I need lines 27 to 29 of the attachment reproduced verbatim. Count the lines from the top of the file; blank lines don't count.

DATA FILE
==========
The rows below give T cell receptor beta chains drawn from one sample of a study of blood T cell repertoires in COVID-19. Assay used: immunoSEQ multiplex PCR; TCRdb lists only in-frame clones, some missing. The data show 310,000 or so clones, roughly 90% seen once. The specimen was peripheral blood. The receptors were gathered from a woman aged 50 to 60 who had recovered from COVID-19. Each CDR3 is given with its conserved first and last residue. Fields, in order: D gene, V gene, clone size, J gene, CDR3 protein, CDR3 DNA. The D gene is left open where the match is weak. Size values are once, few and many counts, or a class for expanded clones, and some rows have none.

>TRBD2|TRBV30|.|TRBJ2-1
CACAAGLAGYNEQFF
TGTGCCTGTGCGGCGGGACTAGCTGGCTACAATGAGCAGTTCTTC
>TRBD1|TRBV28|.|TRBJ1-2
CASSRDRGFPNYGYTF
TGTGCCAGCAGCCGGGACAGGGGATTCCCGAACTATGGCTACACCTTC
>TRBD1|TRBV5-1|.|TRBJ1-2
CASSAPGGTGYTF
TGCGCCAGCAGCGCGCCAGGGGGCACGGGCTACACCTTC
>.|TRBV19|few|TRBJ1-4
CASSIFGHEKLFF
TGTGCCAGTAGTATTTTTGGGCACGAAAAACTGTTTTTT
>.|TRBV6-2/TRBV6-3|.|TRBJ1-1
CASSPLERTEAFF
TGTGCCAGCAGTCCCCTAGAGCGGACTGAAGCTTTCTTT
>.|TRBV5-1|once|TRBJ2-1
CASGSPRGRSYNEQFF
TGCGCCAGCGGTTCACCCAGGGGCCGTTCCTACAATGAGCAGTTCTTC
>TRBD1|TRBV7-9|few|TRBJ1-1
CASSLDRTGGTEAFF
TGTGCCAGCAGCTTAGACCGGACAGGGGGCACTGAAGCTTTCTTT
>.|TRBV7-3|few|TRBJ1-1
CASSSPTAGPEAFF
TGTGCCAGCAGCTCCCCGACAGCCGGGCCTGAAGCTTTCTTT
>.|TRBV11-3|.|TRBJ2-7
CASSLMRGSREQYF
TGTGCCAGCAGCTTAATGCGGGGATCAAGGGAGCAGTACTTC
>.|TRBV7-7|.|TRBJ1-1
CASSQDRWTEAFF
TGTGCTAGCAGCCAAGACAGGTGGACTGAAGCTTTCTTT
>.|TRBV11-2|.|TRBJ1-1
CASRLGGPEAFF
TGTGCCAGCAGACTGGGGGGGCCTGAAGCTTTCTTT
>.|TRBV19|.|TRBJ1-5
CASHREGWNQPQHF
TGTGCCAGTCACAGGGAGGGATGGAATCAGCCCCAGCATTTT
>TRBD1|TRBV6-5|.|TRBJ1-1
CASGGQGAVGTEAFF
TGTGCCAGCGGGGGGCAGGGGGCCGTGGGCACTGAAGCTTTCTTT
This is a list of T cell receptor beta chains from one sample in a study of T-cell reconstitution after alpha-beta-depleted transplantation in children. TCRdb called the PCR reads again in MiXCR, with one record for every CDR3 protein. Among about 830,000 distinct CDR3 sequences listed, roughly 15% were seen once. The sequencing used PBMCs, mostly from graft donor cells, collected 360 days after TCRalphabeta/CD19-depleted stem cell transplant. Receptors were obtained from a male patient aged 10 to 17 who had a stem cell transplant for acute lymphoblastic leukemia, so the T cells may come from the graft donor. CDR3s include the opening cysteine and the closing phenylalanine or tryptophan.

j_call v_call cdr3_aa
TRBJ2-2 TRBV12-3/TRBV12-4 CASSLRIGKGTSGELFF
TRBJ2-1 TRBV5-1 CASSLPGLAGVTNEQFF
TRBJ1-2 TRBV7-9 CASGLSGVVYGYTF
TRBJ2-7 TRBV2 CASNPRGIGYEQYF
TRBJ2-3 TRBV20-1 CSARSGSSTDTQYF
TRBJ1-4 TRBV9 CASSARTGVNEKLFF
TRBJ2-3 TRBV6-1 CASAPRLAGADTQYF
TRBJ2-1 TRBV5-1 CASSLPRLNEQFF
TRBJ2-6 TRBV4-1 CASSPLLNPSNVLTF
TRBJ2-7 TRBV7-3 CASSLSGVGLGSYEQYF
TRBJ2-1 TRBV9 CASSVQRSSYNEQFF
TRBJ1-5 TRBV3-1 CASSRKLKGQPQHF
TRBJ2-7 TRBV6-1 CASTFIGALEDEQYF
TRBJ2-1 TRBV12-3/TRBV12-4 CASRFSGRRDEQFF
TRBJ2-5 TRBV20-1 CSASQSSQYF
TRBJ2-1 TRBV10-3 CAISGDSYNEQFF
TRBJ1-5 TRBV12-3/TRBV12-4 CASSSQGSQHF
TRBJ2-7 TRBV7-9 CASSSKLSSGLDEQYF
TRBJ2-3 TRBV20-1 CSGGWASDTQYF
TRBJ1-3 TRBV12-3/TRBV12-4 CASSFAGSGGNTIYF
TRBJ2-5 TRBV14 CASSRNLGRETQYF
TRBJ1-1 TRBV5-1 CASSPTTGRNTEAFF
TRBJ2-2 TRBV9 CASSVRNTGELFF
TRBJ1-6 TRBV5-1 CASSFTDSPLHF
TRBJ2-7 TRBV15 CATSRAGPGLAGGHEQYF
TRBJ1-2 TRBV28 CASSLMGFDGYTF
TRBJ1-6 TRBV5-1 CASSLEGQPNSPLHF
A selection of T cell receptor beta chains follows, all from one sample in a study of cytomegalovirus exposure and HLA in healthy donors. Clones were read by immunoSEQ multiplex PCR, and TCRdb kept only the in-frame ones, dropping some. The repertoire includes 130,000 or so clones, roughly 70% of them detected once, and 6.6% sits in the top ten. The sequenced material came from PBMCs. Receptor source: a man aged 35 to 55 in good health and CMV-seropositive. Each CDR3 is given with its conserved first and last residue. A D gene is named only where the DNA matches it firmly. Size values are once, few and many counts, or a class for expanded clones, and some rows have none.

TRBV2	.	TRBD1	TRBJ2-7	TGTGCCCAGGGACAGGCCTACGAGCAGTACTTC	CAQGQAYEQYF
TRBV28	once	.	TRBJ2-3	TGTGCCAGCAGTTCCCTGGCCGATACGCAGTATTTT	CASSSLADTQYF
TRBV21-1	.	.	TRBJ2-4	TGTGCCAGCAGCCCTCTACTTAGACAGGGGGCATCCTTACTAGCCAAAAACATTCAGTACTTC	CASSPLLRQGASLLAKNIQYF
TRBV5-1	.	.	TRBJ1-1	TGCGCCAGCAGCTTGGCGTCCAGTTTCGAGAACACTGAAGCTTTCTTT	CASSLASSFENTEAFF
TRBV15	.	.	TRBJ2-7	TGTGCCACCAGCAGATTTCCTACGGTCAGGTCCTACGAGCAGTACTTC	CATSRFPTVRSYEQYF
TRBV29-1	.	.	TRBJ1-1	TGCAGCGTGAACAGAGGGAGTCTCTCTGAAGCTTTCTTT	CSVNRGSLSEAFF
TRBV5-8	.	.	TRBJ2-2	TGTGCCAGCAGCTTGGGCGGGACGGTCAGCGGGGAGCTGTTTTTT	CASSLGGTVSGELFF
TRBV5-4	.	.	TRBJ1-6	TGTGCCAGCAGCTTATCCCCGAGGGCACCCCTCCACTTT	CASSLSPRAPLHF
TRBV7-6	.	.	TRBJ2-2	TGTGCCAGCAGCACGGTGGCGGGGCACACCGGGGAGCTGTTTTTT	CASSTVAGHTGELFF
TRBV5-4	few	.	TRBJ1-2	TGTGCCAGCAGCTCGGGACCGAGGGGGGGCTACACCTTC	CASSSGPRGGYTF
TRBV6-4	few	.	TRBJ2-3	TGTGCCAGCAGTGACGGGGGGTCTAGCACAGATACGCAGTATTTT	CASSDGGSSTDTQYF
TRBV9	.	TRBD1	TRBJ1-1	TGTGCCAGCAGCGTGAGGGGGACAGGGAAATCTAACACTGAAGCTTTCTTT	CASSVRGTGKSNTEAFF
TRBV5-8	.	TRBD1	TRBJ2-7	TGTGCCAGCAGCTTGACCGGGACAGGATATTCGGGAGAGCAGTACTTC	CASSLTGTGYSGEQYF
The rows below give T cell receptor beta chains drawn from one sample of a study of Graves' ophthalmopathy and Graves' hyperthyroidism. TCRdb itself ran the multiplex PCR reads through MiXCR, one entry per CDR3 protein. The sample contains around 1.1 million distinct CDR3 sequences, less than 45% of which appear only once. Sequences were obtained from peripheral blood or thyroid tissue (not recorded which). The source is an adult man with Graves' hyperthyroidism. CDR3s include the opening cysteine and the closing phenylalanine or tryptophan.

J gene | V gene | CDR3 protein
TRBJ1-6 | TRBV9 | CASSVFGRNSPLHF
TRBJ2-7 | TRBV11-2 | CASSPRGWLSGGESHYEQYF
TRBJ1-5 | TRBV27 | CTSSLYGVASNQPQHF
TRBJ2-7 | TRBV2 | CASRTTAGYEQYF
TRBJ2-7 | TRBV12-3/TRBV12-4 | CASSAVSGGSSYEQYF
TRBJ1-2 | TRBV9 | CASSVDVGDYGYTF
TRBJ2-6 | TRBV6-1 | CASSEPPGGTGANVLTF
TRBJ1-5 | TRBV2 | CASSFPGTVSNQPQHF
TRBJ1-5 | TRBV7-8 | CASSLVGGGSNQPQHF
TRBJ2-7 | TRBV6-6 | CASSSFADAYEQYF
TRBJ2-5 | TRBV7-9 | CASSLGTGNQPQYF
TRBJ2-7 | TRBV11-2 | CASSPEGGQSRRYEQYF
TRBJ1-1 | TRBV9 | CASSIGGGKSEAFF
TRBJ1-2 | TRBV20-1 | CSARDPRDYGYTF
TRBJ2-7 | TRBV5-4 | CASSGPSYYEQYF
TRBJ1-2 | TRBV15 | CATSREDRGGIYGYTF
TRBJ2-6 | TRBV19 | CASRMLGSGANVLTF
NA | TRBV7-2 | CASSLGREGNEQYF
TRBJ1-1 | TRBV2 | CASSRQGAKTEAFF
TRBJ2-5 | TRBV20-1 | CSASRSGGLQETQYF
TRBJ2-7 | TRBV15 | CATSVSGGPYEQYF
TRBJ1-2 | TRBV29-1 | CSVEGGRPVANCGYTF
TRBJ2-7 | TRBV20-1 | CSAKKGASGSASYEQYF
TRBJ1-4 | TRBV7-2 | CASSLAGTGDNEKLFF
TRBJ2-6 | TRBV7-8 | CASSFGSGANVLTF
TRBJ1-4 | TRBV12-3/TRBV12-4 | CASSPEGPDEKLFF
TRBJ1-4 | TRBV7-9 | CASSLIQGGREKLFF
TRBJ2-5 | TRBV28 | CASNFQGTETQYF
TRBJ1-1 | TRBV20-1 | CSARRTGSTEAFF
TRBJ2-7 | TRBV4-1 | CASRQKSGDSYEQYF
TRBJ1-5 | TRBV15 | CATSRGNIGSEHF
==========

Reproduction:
CASSLMRGSREQYF
TGTGCCAGCAGCTTAATGCGGGGATCAAGGGAGCAGTACTTC
>.|TRBV7-7|.|TRBJ1-1